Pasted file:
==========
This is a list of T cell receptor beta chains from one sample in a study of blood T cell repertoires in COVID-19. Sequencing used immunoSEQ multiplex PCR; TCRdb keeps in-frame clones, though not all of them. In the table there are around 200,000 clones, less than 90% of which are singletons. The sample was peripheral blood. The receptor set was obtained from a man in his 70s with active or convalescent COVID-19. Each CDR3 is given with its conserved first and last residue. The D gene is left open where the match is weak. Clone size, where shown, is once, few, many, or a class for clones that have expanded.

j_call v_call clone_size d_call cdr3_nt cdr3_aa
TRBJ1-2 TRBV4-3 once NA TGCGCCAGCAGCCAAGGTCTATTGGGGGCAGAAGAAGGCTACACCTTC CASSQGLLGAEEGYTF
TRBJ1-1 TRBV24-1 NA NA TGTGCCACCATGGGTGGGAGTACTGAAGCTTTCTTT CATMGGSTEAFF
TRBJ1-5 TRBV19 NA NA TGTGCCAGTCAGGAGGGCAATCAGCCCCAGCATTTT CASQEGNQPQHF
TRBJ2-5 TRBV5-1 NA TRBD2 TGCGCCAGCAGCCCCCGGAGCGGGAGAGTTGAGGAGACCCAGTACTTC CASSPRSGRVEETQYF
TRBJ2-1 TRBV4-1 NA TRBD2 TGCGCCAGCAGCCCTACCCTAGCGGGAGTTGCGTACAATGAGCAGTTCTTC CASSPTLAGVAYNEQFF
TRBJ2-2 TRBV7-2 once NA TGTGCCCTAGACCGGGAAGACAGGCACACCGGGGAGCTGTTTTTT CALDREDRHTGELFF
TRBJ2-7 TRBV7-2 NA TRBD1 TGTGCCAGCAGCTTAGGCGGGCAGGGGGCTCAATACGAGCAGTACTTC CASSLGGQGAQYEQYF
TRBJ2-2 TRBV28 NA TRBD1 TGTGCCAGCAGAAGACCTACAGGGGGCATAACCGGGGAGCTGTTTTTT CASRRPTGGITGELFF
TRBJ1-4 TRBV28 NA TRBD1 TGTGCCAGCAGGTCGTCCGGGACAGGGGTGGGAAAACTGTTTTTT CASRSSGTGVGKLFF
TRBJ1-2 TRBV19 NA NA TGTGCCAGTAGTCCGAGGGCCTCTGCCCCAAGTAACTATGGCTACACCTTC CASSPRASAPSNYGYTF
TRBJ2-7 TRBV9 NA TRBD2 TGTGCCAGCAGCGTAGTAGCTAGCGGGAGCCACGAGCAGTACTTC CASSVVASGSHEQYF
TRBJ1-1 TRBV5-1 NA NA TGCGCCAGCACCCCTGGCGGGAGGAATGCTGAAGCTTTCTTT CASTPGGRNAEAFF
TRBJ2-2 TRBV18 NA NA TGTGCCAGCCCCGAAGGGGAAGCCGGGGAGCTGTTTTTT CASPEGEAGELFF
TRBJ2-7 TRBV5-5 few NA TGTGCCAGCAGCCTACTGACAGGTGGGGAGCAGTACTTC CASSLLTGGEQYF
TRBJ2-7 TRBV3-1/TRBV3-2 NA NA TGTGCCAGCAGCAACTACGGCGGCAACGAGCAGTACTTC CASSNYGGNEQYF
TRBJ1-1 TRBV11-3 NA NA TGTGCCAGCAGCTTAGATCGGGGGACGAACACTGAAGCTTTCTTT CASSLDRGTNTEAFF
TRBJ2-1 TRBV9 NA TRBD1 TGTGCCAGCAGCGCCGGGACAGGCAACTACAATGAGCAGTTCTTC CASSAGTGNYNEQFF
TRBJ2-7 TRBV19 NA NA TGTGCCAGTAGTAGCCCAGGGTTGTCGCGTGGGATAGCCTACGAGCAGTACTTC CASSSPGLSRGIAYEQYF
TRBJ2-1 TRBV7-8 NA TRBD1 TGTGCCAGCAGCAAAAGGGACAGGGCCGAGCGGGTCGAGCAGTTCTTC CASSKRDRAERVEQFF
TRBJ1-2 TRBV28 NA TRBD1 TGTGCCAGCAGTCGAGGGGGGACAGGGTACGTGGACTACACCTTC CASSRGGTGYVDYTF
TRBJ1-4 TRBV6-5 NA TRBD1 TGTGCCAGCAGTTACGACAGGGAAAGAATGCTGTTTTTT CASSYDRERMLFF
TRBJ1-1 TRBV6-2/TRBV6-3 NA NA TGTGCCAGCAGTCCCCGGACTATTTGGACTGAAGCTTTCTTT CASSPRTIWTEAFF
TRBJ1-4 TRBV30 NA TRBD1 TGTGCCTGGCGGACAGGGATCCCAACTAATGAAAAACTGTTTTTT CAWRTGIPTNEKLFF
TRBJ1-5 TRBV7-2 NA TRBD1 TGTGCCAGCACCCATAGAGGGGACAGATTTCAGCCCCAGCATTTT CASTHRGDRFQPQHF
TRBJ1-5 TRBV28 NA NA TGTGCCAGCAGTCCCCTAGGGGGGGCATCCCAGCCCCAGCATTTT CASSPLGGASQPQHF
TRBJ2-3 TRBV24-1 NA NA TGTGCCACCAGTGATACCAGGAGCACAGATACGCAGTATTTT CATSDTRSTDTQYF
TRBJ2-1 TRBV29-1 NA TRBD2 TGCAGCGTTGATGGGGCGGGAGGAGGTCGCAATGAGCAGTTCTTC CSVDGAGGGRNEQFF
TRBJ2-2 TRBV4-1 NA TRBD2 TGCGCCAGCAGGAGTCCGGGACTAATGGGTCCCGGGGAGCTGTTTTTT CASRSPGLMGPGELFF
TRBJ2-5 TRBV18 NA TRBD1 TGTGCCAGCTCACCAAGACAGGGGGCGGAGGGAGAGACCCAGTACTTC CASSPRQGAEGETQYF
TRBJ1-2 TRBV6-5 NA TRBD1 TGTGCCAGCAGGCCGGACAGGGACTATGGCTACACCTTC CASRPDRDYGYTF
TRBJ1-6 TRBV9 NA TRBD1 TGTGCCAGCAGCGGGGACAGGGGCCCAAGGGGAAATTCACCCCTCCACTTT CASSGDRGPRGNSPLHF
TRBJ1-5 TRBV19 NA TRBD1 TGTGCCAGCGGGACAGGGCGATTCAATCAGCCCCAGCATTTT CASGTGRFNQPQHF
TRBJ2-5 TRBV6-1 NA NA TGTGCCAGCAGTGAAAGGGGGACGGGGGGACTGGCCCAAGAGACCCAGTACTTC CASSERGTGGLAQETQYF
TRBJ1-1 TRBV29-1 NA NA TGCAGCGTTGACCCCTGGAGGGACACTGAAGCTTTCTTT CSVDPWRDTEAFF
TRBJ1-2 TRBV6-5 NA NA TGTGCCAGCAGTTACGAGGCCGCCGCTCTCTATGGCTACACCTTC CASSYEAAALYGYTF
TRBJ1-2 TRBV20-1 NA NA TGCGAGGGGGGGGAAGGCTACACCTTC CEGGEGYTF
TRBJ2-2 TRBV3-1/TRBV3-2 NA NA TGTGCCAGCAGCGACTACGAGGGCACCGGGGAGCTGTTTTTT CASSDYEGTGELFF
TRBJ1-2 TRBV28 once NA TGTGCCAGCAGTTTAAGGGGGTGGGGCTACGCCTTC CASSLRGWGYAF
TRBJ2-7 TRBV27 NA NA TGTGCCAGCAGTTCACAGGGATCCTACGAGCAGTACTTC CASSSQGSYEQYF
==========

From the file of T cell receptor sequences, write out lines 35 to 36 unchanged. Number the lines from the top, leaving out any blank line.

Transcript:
TRBJ2-5 TRBV6-1 NA NA TGTGCCAGCAGTGAAAGGGGGACGGGGGGACTGGCCCAAGAGACCCAGTACTTC CASSERGTGGLAQETQYF
TRBJ1-1 TRBV29-1 NA NA TGCAGCGTTGACCCCTGGAGGGACACTGAAGCTTTCTTT CSVDPWRDTEAFF